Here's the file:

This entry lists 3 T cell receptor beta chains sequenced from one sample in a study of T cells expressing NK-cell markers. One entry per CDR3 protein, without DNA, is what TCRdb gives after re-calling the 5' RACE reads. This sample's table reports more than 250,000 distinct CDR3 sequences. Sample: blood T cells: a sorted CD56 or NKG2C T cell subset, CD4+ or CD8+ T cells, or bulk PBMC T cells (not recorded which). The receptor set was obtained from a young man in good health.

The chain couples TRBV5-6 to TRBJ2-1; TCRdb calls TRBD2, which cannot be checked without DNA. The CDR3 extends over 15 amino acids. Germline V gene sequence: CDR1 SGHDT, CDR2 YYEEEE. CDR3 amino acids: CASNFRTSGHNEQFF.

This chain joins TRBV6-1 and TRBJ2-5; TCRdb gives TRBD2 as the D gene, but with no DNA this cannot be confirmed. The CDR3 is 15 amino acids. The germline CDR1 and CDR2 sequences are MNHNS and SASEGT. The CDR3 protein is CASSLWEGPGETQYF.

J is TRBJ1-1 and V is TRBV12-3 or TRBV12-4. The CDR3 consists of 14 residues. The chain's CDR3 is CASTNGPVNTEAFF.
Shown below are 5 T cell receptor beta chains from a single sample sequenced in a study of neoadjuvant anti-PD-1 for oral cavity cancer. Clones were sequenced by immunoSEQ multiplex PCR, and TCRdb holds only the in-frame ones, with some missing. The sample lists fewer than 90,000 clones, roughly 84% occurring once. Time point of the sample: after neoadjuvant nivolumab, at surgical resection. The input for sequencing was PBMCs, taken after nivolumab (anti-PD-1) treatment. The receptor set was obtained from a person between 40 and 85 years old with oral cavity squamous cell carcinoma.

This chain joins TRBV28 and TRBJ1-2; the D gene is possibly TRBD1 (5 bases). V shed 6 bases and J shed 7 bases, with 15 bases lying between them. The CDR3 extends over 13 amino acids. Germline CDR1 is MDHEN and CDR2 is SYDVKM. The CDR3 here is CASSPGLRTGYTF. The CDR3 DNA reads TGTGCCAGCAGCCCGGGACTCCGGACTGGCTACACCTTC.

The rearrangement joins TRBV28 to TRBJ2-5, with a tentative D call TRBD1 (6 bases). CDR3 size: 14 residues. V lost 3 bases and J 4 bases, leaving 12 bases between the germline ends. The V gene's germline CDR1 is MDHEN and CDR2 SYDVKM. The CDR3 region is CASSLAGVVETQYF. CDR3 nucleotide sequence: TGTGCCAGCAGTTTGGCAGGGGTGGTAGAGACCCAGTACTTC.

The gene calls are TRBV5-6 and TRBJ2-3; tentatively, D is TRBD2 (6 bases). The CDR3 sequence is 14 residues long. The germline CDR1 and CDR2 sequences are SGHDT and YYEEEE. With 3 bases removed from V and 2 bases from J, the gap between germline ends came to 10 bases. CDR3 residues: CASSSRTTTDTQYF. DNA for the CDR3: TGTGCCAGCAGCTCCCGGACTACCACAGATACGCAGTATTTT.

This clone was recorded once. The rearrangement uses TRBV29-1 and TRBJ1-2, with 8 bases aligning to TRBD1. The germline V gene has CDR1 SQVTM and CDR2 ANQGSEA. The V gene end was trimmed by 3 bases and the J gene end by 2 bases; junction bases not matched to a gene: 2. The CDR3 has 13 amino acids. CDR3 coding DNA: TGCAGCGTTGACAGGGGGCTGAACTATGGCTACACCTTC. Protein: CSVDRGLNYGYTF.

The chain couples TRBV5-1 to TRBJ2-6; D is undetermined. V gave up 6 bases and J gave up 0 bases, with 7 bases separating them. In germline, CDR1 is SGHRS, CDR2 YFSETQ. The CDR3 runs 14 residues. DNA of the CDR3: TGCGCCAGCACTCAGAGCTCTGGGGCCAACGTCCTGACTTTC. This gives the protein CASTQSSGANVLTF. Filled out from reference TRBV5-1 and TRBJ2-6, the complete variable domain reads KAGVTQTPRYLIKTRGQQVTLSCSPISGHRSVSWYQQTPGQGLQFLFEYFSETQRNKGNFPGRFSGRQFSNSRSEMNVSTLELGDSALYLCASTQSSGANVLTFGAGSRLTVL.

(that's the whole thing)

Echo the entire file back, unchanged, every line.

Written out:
This entry lists 3 T cell receptor beta chains sequenced from one sample in a study of T cells expressing NK-cell markers. One entry per CDR3 protein, without DNA, is what TCRdb gives after re-calling the 5' RACE reads. This sample's table reports more than 250,000 distinct CDR3 sequences. Sample: blood T cells: a sorted CD56 or NKG2C T cell subset, CD4+ or CD8+ T cells, or bulk PBMC T cells (not recorded which). The receptor set was obtained from a young man in good health.

The chain couples TRBV5-6 to TRBJ2-1; TCRdb calls TRBD2, which cannot be checked without DNA. The CDR3 extends over 15 amino acids. Germline V gene sequence: CDR1 SGHDT, CDR2 YYEEEE. CDR3 amino acids: CASNFRTSGHNEQFF.

This chain joins TRBV6-1 and TRBJ2-5; TCRdb gives TRBD2 as the D gene, but with no DNA this cannot be confirmed. The CDR3 is 15 amino acids. The germline CDR1 and CDR2 sequences are MNHNS and SASEGT. The CDR3 protein is CASSLWEGPGETQYF.

J is TRBJ1-1 and V is TRBV12-3 or TRBV12-4. The CDR3 consists of 14 residues. The chain's CDR3 is CASTNGPVNTEAFF.
Shown below are 5 T cell receptor beta chains from a single sample sequenced in a study of neoadjuvant anti-PD-1 for oral cavity cancer. Clones were sequenced by immunoSEQ multiplex PCR, and TCRdb holds only the in-frame ones, with some missing. The sample lists fewer than 90,000 clones, roughly 84% occurring once. Time point of the sample: after neoadjuvant nivolumab, at surgical resection. The input for sequencing was PBMCs, taken after nivolumab (anti-PD-1) treatment. The receptor set was obtained from a person between 40 and 85 years old with oral cavity squamous cell carcinoma.

This chain joins TRBV28 and TRBJ1-2; the D gene is possibly TRBD1 (5 bases). V shed 6 bases and J shed 7 bases, with 15 bases lying between them. The CDR3 extends over 13 amino acids. Germline CDR1 is MDHEN and CDR2 is SYDVKM. The CDR3 here is CASSPGLRTGYTF. The CDR3 DNA reads TGTGCCAGCAGCCCGGGACTCCGGACTGGCTACACCTTC.

The rearrangement joins TRBV28 to TRBJ2-5, with a tentative D call TRBD1 (6 bases). CDR3 size: 14 residues. V lost 3 bases and J 4 bases, leaving 12 bases between the germline ends. The V gene's germline CDR1 is MDHEN and CDR2 SYDVKM. The CDR3 region is CASSLAGVVETQYF. CDR3 nucleotide sequence: TGTGCCAGCAGTTTGGCAGGGGTGGTAGAGACCCAGTACTTC.

The gene calls are TRBV5-6 and TRBJ2-3; tentatively, D is TRBD2 (6 bases). The CDR3 sequence is 14 residues long. The germline CDR1 and CDR2 sequences are SGHDT and YYEEEE. With 3 bases removed from V and 2 bases from J, the gap between germline ends came to 10 bases. CDR3 residues: CASSSRTTTDTQYF. DNA for the CDR3: TGTGCCAGCAGCTCCCGGACTACCACAGATACGCAGTATTTT.

This clone was recorded once. The rearrangement uses TRBV29-1 and TRBJ1-2, with 8 bases aligning to TRBD1. The germline V gene has CDR1 SQVTM and CDR2 ANQGSEA. The V gene end was trimmed by 3 bases and the J gene end by 2 bases; junction bases not matched to a gene: 2. The CDR3 has 13 amino acids. CDR3 coding DNA: TGCAGCGTTGACAGGGGGCTGAACTATGGCTACACCTTC. Protein: CSVDRGLNYGYTF.

The chain couples TRBV5-1 to TRBJ2-6; D is undetermined. V gave up 6 bases and J gave up 0 bases, with 7 bases separating them. In germline, CDR1 is SGHRS, CDR2 YFSETQ. The CDR3 runs 14 residues. DNA of the CDR3: TGCGCCAGCACTCAGAGCTCTGGGGCCAACGTCCTGACTTTC. This gives the protein CASTQSSGANVLTF. Filled out from reference TRBV5-1 and TRBJ2-6, the complete variable domain reads KAGVTQTPRYLIKTRGQQVTLSCSPISGHRSVSWYQQTPGQGLQFLFEYFSETQRNKGNFPGRFSGRQFSNSRSEMNVSTLELGDSALYLCASTQSSGANVLTFGAGSRLTVL.